Walking down the hallway to the cafeteria, with blood pumping in my head and sweat pouring down my forehead, I remind myself that I am almost at the end – and that this was my last final exam. Breathing heavily, I decide to do some last-minute cramming, figuring that while I do not necessarily need this, it would ease my nerves. This in fact did the opposite, showing me that I did not understand most of the content. Panicking, I pulled up Crash Course on YouTube, only to find that the lunch bell just rang, with everyone leaving in flocks to their designated classroom. Really, so short? Has lunchtime always been this short? Did I really study enough to score well?

Snapping out of my thoughts and rushing to the classroom, I realized that I only had 2 minutes to spare. Sitting down on the cold and unwelcoming chair, I could not help but think about my review and its adequacy– or inadequacy for that matter. No matter, I could not dwell upon this any further since the test had already begun. Taking a deep breath, I slowly flipped over the first page and began to work on the seemingly never-ending biology questions.

After a grueling 90 minutes of calculations, writing, and recalling, time was called. After hearing the ear-splitting ringing of the stopwatch, I took a look around and realized that I was the only one still working. Everyone else seemed bored out of their minds, either reading, doodling, or sleeping lazily with their heads plopped on the desks. In a short-sighted panic, I quickly arose from my chair and handed in my test to the teacher, embarrassed that I had taken so long to complete it. After we were dismissed, a couple of my classmates came up to me and started talking about the test, and where they think they went wrong. I was only half paying attention when one of them said something that has still stuck in my head to this very day – “Hey Evan, why did you take so long to finish that test back there? I thought you were gonna finish first, given you’re smart and all. I mean, you’re Asian and all…”

That took me by surprise. A lot of surprise.

After hearing this, it got me thinking. Why were Asians associated with being smart? Other people who were not of Asian descent were also clearly smart, so why were Asians the only ones who got “credit” for this intelligence? Or was this mockery of sorts?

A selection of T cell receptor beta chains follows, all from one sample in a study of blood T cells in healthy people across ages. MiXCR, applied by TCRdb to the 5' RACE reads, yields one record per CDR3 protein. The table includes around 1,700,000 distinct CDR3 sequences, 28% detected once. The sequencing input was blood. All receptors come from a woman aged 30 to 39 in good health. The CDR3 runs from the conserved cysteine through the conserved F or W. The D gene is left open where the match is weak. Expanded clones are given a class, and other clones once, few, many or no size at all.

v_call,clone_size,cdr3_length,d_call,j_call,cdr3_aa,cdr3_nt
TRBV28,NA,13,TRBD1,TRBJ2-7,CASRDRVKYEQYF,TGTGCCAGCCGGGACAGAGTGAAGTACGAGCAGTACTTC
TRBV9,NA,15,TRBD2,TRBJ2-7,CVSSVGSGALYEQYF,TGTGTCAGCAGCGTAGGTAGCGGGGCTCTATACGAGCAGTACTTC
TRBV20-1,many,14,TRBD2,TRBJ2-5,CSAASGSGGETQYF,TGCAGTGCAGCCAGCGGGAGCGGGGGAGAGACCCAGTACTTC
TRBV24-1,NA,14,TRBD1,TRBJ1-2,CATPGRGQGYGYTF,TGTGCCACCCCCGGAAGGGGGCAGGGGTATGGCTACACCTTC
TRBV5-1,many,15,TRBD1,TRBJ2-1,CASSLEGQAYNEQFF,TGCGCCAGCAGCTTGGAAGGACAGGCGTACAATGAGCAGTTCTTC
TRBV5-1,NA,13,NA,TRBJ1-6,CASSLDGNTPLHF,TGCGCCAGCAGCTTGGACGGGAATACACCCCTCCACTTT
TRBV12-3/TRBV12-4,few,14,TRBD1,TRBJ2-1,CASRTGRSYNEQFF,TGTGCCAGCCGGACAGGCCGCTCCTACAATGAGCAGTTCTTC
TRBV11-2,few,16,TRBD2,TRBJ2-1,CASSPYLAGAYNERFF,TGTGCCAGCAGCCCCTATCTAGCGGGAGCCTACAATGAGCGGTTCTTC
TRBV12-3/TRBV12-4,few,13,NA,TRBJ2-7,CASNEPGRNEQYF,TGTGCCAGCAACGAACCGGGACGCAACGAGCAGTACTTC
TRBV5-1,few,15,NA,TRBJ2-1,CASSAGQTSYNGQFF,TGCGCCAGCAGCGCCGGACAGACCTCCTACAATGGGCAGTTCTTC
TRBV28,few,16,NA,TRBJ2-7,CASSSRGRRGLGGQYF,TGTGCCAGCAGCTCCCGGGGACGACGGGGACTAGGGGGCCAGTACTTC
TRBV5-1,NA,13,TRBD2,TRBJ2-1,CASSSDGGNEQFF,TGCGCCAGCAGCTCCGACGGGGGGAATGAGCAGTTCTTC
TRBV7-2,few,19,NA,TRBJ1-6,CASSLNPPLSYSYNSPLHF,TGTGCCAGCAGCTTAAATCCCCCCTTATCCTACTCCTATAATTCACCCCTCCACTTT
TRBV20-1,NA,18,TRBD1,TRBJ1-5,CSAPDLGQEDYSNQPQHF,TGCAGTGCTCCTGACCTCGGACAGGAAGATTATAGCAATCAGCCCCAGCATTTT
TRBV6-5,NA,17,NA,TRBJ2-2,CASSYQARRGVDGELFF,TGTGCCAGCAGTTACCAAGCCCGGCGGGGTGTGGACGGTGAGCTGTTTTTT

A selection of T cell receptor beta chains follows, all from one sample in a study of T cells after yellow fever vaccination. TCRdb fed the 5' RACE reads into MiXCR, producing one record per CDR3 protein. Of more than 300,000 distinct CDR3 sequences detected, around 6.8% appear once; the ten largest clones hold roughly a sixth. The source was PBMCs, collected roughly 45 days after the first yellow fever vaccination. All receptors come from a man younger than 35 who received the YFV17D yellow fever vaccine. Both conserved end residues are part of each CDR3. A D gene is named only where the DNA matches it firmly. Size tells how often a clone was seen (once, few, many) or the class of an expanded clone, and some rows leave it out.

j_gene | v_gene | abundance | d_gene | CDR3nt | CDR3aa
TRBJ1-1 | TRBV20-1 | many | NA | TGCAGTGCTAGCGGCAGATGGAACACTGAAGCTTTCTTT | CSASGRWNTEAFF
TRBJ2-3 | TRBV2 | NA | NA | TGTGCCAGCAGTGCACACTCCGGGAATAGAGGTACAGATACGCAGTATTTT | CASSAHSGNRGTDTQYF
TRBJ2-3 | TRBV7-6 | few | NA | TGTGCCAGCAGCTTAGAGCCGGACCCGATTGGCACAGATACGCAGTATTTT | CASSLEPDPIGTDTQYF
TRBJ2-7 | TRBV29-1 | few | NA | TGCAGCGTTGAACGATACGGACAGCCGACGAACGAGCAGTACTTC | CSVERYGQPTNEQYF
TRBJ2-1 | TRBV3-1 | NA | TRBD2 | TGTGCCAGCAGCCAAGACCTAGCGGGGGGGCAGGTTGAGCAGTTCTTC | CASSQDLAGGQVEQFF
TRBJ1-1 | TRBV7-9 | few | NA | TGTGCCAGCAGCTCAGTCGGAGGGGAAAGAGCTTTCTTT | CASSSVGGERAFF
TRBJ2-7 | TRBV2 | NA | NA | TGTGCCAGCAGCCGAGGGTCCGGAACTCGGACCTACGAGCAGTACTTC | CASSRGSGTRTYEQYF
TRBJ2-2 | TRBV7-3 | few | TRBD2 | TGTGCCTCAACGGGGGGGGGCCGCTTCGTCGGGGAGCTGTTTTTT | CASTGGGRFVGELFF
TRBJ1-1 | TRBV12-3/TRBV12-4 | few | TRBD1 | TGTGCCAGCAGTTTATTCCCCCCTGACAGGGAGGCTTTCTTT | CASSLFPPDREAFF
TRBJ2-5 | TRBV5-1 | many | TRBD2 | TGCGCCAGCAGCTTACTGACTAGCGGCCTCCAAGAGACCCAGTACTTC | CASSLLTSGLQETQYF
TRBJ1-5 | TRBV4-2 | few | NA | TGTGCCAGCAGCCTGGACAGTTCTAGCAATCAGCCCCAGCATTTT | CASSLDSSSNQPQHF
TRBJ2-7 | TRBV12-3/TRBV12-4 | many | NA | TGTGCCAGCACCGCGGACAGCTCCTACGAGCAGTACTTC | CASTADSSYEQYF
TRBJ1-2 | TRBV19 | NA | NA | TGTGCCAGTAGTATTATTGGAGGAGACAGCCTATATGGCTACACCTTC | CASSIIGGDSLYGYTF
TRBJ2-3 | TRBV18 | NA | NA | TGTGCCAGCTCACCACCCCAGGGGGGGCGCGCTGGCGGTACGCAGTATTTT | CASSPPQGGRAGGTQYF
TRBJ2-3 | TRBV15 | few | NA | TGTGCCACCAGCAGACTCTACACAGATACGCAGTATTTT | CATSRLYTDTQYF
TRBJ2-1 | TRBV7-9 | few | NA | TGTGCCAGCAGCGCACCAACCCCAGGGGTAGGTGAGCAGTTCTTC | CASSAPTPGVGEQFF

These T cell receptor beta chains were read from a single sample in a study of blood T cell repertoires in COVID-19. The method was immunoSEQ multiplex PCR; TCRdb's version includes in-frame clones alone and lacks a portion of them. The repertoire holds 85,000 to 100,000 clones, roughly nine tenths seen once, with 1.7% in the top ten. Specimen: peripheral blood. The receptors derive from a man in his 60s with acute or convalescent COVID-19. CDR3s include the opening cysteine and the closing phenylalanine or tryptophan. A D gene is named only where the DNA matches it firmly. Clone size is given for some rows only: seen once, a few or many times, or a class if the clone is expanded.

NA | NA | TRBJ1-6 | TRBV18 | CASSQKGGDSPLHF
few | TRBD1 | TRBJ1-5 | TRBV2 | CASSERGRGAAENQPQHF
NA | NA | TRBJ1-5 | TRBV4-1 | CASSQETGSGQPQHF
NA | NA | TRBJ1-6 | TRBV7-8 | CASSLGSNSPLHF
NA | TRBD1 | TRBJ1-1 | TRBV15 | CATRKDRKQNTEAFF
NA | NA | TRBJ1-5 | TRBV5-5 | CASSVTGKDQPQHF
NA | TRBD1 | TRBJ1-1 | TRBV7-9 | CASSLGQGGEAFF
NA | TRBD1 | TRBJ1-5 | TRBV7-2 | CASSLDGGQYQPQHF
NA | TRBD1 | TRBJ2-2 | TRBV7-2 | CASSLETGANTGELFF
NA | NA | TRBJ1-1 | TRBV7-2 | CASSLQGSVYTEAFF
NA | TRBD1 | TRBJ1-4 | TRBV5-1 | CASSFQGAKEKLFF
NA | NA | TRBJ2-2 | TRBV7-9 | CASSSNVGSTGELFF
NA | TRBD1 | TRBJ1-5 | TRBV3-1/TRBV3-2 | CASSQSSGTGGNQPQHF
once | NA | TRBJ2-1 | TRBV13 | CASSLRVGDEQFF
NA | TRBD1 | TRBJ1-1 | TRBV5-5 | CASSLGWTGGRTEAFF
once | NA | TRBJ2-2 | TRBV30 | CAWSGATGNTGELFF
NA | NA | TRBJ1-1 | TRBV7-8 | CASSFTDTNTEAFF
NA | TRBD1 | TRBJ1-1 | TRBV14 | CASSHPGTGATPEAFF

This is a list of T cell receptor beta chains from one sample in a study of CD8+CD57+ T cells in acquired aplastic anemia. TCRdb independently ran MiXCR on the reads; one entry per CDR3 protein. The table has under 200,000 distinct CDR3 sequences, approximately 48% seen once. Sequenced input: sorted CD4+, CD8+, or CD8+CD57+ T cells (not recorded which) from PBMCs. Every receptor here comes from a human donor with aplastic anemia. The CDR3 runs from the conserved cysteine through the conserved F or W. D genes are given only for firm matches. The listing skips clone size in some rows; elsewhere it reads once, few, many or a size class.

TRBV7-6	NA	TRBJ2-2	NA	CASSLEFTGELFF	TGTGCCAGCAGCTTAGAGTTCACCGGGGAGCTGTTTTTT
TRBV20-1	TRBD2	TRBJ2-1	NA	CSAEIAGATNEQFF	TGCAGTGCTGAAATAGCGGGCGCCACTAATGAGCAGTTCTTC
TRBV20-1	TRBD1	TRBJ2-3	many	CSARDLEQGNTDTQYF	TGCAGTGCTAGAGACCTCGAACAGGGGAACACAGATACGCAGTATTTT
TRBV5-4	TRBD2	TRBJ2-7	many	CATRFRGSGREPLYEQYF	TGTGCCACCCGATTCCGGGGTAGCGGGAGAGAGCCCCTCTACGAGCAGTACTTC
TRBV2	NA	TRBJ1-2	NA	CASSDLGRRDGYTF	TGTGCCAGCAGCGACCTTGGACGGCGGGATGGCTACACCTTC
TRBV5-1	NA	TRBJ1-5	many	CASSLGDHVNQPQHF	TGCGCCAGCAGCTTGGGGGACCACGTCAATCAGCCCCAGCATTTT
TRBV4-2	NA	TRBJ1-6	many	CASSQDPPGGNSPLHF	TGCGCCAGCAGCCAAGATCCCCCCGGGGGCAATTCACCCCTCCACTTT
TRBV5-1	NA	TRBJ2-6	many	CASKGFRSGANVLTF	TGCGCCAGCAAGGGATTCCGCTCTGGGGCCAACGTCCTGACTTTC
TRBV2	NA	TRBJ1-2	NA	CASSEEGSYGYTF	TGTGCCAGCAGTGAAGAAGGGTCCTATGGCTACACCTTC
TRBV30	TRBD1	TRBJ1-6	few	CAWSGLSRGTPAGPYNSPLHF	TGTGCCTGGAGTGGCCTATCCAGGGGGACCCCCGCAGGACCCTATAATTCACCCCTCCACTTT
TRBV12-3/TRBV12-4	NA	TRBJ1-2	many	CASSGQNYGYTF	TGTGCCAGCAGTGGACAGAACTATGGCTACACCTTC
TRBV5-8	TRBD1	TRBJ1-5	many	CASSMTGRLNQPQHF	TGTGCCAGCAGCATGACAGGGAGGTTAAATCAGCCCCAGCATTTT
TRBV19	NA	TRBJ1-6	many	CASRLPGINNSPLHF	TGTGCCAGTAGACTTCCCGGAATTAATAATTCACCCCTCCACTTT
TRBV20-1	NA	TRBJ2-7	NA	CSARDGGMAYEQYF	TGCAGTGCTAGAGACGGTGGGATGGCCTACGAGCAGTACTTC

After thinking about this for a couple of weeks, still not being able to come up with a coherent answer, I received an email from my teacher. Clicking it open, it read — “Congratulations, Evan! Your final exam score is 98. Have a great summer!” After reading it a first, second, and finally a third time, I visibly tensed, confusion etched onto my face.

“Only a 98?” I thought to myself, still conflicted if I should be proud or disappointed in my final score. On one hand, I felt proud of my score since I managed to score really highly despite not feeling fully confident in my review. On the other hand, I felt disappointed since I had not gotten a full 100%.

After a while, I thought to myself, “why should I be disappointed that I got a 98? That’s only 1 question wrong, and it’s really close to the max score of 100. Why am I not happy with myself?” Sitting down at the dinner table, I thought of many theories about why this could have happened, but the one that stood out most to me was something that reminded me of my previous experience. Despite my relatively high score, I was disappointed because of my background being Asian, and therefore being smart.

Now, don’t get me wrong, currently, I would happily take a 98 as a final exam score. But, looking back over this event, my past need to fit into “Asianess” stopped me from fully appreciating the efforts I put into studying, which ultimately paid back in my excellent final exam score. I was so obsessed with fitting into the Asian norm of being smart that it stopped me from realizing the large payouts of my countless hours of study.

This experience showed me that, while fitting into cultural and racial boundaries or norms is not inherently a bad thing, not fully appreciating everything you have done because of your race is a big hindrance. Ever since then, I had become fully appreciative of my efforts, even if it was not the results I was expecting, and realizing that not fitting into racial norms was a valid option as well.

Don’t feel discouraged if something you had done did not align with cultural norms, and instead take that opportunity to break free from being normal and create a new environment altogether. Yes, we are all Asian but don’t forget that we are also American, and therefore need to appreciate both sides of the spectrum.


2 thoughts on “Cultivating New Cultural Environments”
  1. Evan,

    One aspect of the “model minority” myth is Smart Asian. This label denies personal differences, preferences, and efforts. Rip off this label, just be the best of yourself.


  2. Evan, being unique is better than being perfect. The theme and idea of the article are excellent.

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